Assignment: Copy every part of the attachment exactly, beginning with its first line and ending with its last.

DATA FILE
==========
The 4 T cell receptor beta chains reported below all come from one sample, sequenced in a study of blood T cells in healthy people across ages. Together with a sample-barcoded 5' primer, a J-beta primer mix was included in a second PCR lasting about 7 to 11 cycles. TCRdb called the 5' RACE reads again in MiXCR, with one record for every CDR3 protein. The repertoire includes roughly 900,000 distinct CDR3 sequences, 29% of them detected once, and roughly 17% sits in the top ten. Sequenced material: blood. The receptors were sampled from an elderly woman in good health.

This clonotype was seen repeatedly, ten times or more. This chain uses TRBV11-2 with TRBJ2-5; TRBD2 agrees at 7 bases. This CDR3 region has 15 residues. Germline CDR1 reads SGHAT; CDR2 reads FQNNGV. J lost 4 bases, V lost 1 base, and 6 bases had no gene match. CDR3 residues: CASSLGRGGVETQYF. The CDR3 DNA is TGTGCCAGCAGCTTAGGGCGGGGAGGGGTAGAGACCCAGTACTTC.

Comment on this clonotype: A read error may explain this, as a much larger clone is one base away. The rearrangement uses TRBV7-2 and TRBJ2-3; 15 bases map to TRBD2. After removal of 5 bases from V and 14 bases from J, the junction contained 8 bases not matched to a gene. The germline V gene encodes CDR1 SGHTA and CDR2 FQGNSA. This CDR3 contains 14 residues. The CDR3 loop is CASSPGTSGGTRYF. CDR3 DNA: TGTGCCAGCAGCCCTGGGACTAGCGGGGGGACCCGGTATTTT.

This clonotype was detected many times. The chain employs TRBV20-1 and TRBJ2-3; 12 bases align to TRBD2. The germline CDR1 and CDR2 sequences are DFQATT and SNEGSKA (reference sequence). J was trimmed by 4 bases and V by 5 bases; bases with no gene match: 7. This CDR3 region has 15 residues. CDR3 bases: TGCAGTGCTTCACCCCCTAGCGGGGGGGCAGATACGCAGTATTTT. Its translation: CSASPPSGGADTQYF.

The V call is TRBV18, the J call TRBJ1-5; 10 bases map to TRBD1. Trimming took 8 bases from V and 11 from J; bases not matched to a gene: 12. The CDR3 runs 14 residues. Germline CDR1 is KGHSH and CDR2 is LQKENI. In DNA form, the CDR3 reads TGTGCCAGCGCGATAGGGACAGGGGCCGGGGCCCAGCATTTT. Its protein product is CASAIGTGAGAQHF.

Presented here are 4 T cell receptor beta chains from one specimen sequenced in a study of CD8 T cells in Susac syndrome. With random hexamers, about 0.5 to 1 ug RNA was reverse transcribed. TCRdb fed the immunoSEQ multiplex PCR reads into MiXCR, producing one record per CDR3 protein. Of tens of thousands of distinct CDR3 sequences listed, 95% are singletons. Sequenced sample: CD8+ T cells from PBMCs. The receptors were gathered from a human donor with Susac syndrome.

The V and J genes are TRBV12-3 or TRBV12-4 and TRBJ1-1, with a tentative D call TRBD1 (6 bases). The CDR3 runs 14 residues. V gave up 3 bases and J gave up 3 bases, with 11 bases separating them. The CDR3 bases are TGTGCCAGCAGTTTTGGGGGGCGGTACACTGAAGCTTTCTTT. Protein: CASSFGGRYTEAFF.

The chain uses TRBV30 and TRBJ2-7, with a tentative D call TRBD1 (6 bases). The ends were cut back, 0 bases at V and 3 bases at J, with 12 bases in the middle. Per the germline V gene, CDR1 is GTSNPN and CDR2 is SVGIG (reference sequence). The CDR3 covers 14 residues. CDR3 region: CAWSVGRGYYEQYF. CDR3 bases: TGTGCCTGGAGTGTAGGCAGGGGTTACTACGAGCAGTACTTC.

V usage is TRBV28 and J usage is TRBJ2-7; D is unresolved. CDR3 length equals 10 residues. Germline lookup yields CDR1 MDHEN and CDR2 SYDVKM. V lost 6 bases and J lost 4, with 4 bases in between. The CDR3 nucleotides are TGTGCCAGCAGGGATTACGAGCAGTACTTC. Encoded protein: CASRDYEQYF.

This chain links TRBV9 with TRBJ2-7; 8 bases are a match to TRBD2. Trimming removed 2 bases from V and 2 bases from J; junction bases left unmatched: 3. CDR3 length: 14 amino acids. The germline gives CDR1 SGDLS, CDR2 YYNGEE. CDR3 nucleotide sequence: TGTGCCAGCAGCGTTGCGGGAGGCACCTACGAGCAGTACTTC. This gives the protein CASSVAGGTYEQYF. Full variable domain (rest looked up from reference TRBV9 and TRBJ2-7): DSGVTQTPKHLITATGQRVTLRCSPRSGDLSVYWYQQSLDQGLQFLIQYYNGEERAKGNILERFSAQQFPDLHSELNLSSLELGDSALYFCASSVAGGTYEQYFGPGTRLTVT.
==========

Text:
The 4 T cell receptor beta chains reported below all come from one sample, sequenced in a study of blood T cells in healthy people across ages. Together with a sample-barcoded 5' primer, a J-beta primer mix was included in a second PCR lasting about 7 to 11 cycles. TCRdb called the 5' RACE reads again in MiXCR, with one record for every CDR3 protein. The repertoire includes roughly 900,000 distinct CDR3 sequences, 29% of them detected once, and roughly 17% sits in the top ten. Sequenced material: blood. The receptors were sampled from an elderly woman in good health.

This clonotype was seen repeatedly, ten times or more. This chain uses TRBV11-2 with TRBJ2-5; TRBD2 agrees at 7 bases. This CDR3 region has 15 residues. Germline CDR1 reads SGHAT; CDR2 reads FQNNGV. J lost 4 bases, V lost 1 base, and 6 bases had no gene match. CDR3 residues: CASSLGRGGVETQYF. The CDR3 DNA is TGTGCCAGCAGCTTAGGGCGGGGAGGGGTAGAGACCCAGTACTTC.

Comment on this clonotype: A read error may explain this, as a much larger clone is one base away. The rearrangement uses TRBV7-2 and TRBJ2-3; 15 bases map to TRBD2. After removal of 5 bases from V and 14 bases from J, the junction contained 8 bases not matched to a gene. The germline V gene encodes CDR1 SGHTA and CDR2 FQGNSA. This CDR3 contains 14 residues. The CDR3 loop is CASSPGTSGGTRYF. CDR3 DNA: TGTGCCAGCAGCCCTGGGACTAGCGGGGGGACCCGGTATTTT.

This clonotype was detected many times. The chain employs TRBV20-1 and TRBJ2-3; 12 bases align to TRBD2. The germline CDR1 and CDR2 sequences are DFQATT and SNEGSKA (reference sequence). J was trimmed by 4 bases and V by 5 bases; bases with no gene match: 7. This CDR3 region has 15 residues. CDR3 bases: TGCAGTGCTTCACCCCCTAGCGGGGGGGCAGATACGCAGTATTTT. Its translation: CSASPPSGGADTQYF.

The V call is TRBV18, the J call TRBJ1-5; 10 bases map to TRBD1. Trimming took 8 bases from V and 11 from J; bases not matched to a gene: 12. The CDR3 runs 14 residues. Germline CDR1 is KGHSH and CDR2 is LQKENI. In DNA form, the CDR3 reads TGTGCCAGCGCGATAGGGACAGGGGCCGGGGCCCAGCATTTT. Its protein product is CASAIGTGAGAQHF.

Presented here are 4 T cell receptor beta chains from one specimen sequenced in a study of CD8 T cells in Susac syndrome. With random hexamers, about 0.5 to 1 ug RNA was reverse transcribed. TCRdb fed the immunoSEQ multiplex PCR reads into MiXCR, producing one record per CDR3 protein. Of tens of thousands of distinct CDR3 sequences listed, 95% are singletons. Sequenced sample: CD8+ T cells from PBMCs. The receptors were gathered from a human donor with Susac syndrome.

The V and J genes are TRBV12-3 or TRBV12-4 and TRBJ1-1, with a tentative D call TRBD1 (6 bases). The CDR3 runs 14 residues. V gave up 3 bases and J gave up 3 bases, with 11 bases separating them. The CDR3 bases are TGTGCCAGCAGTTTTGGGGGGCGGTACACTGAAGCTTTCTTT. Protein: CASSFGGRYTEAFF.

The chain uses TRBV30 and TRBJ2-7, with a tentative D call TRBD1 (6 bases). The ends were cut back, 0 bases at V and 3 bases at J, with 12 bases in the middle. Per the germline V gene, CDR1 is GTSNPN and CDR2 is SVGIG (reference sequence). The CDR3 covers 14 residues. CDR3 region: CAWSVGRGYYEQYF. CDR3 bases: TGTGCCTGGAGTGTAGGCAGGGGTTACTACGAGCAGTACTTC.

V usage is TRBV28 and J usage is TRBJ2-7; D is unresolved. CDR3 length equals 10 residues. Germline lookup yields CDR1 MDHEN and CDR2 SYDVKM. V lost 6 bases and J lost 4, with 4 bases in between. The CDR3 nucleotides are TGTGCCAGCAGGGATTACGAGCAGTACTTC. Encoded protein: CASRDYEQYF.

This chain links TRBV9 with TRBJ2-7; 8 bases are a match to TRBD2. Trimming removed 2 bases from V and 2 bases from J; junction bases left unmatched: 3. CDR3 length: 14 amino acids. The germline gives CDR1 SGDLS, CDR2 YYNGEE. CDR3 nucleotide sequence: TGTGCCAGCAGCGTTGCGGGAGGCACCTACGAGCAGTACTTC. This gives the protein CASSVAGGTYEQYF. Full variable domain (rest looked up from reference TRBV9 and TRBJ2-7): DSGVTQTPKHLITATGQRVTLRCSPRSGDLSVYWYQQSLDQGLQFLIQYYNGEERAKGNILERFSAQQFPDLHSELNLSSLELGDSALYFCASSVAGGTYEQYFGPGTRLTVT.